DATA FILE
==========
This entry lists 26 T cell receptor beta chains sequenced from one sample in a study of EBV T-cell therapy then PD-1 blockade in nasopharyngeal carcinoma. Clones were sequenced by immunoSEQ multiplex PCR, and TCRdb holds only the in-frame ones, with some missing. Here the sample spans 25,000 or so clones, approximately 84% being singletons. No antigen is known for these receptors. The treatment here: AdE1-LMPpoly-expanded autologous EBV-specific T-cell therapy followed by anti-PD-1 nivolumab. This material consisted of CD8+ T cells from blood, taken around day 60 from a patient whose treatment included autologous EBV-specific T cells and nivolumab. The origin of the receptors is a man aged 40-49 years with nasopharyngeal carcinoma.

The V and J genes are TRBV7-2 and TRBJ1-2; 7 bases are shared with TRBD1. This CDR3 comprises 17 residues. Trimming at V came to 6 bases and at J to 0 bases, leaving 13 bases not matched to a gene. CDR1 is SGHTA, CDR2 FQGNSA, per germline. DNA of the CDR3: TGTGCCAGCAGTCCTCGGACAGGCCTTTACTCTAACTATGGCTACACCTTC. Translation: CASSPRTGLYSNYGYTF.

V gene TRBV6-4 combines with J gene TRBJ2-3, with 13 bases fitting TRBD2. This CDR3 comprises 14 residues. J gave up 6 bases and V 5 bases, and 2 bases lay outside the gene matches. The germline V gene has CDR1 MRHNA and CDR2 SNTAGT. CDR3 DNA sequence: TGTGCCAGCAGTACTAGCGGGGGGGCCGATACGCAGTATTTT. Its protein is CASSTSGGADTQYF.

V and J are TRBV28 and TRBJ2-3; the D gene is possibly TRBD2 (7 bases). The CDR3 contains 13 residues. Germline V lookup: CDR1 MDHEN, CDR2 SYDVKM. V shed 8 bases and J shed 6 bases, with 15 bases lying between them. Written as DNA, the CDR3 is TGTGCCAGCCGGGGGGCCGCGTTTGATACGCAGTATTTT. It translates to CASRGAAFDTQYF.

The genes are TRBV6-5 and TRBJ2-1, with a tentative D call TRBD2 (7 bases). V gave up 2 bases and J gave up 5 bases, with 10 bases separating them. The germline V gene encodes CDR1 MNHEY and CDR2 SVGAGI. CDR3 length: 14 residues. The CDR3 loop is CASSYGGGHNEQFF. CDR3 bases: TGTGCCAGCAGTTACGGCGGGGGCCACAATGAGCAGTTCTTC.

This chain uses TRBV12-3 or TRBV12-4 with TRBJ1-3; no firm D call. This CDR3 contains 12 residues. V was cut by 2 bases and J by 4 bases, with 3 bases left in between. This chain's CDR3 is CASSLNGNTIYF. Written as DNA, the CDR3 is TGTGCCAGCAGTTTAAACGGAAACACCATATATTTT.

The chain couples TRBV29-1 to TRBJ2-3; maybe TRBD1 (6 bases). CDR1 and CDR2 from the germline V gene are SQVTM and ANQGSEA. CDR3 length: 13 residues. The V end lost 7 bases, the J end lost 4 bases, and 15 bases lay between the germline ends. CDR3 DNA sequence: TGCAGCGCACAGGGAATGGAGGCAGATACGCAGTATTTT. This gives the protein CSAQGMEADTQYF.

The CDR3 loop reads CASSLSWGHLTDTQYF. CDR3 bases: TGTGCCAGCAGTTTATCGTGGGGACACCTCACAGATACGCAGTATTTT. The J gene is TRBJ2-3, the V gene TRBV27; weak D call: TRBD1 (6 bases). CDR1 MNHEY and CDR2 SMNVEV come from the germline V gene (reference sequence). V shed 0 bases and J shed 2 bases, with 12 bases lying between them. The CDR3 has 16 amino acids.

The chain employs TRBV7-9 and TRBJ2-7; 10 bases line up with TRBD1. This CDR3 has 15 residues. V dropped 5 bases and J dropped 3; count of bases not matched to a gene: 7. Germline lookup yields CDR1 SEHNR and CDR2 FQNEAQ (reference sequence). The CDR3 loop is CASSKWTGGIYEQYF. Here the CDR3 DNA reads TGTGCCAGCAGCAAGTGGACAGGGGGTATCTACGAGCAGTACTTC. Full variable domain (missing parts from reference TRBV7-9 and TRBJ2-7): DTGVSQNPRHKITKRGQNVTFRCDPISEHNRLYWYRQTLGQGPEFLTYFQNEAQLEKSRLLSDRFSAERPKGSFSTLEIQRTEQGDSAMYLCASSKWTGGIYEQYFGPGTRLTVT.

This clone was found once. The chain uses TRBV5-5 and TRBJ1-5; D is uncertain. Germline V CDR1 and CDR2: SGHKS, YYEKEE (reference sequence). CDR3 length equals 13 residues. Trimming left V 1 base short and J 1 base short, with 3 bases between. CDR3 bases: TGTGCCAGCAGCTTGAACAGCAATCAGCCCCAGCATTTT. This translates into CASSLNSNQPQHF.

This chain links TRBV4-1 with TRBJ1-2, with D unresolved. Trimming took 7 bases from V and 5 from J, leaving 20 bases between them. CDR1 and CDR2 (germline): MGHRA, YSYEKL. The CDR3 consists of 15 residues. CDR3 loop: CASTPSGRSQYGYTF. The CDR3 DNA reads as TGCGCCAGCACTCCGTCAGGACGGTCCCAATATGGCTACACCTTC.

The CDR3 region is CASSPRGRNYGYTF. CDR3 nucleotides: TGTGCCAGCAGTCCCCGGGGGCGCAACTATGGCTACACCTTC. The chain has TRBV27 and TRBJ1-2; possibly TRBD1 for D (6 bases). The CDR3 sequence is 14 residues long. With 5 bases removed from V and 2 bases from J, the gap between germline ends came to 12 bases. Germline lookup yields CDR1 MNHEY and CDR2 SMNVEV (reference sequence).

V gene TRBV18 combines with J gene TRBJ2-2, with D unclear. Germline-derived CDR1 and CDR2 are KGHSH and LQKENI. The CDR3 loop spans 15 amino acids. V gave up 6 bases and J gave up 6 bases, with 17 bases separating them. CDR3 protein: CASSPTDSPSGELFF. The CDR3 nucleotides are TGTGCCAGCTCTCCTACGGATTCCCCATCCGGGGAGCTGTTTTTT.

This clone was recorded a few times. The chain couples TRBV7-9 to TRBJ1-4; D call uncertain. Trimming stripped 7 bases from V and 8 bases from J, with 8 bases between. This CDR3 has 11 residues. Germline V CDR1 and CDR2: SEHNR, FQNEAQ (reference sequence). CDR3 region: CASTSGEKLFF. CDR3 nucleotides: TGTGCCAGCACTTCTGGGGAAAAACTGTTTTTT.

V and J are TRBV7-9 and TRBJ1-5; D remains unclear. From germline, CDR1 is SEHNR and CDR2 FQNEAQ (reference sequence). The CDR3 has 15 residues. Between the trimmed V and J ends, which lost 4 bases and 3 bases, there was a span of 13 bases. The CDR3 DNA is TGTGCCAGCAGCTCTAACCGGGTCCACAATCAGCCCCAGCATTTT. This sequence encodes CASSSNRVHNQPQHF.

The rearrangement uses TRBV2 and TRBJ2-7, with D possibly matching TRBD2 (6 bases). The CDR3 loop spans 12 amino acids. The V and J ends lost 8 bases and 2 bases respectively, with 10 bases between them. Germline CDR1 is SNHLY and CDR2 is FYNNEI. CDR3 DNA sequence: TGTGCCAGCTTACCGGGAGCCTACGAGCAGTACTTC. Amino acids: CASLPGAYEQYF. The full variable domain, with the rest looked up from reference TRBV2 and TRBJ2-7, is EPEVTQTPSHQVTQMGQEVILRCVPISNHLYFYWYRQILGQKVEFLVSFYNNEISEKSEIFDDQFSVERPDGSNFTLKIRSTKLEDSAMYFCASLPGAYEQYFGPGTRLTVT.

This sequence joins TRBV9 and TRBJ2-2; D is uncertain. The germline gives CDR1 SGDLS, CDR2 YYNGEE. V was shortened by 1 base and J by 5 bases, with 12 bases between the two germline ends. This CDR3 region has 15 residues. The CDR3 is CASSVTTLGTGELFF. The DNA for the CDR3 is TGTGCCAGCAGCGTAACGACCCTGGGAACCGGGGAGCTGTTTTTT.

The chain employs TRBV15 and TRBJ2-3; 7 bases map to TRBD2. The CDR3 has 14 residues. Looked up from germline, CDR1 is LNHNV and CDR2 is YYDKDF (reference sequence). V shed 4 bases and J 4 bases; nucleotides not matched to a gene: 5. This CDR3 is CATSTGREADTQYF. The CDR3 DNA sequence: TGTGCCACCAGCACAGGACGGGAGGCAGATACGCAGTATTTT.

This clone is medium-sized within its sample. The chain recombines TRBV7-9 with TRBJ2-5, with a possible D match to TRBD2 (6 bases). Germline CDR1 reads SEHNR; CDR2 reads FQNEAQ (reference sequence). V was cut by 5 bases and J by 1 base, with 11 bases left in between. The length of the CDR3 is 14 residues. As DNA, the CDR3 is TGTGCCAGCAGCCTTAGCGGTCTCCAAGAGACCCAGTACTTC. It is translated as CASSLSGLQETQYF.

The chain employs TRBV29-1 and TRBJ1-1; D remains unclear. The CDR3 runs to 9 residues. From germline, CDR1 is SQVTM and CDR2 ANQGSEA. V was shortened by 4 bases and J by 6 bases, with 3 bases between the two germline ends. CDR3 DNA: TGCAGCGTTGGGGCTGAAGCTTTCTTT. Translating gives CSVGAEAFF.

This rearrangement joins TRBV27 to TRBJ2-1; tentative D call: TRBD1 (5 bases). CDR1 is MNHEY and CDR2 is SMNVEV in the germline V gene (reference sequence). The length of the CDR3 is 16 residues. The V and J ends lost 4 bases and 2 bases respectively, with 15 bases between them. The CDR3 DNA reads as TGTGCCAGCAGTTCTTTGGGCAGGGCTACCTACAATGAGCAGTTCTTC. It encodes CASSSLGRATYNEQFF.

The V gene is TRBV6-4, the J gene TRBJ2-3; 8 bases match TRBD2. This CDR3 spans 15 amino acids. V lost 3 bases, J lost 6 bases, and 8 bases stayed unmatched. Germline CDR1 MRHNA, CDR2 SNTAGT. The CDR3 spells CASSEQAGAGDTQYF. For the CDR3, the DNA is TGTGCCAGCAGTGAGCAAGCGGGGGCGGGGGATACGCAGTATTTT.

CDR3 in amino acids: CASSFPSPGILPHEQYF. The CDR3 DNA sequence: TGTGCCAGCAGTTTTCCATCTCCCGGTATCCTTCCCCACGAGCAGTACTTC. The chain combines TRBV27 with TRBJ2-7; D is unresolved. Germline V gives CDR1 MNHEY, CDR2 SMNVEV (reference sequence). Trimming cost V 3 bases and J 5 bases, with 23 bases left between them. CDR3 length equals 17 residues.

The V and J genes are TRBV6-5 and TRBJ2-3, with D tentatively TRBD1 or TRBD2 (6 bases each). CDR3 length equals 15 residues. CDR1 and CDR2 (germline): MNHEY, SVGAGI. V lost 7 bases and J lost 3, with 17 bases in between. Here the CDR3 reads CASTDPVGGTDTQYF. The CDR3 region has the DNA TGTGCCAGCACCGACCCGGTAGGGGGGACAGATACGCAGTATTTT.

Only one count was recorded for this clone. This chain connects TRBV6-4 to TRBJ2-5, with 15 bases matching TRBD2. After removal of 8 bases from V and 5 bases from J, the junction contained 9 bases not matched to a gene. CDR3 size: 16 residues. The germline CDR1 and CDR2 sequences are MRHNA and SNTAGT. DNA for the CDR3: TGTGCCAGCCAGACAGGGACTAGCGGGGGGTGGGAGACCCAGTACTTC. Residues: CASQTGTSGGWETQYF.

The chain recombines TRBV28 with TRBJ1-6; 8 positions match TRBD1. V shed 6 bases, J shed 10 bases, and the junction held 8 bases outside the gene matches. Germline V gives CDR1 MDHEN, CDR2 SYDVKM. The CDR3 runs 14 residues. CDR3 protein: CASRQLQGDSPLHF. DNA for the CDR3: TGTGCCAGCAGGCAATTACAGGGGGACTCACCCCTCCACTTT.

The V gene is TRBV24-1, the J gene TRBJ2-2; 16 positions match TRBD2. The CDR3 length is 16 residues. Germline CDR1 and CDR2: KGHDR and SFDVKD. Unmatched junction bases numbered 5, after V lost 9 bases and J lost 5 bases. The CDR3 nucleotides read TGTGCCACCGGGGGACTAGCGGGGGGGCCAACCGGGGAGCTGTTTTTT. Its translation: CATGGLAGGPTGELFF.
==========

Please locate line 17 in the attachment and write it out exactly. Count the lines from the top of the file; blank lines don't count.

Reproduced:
This sequence joins TRBV9 and TRBJ2-2; D is uncertain. The germline gives CDR1 SGDLS, CDR2 YYNGEE. V was shortened by 1 base and J by 5 bases, with 12 bases between the two germline ends. This CDR3 region has 15 residues. The CDR3 is CASSVTTLGTGELFF. The DNA for the CDR3 is TGTGCCAGCAGCGTAACGACCCTGGGAACCGGGGAGCTGTTTTTT.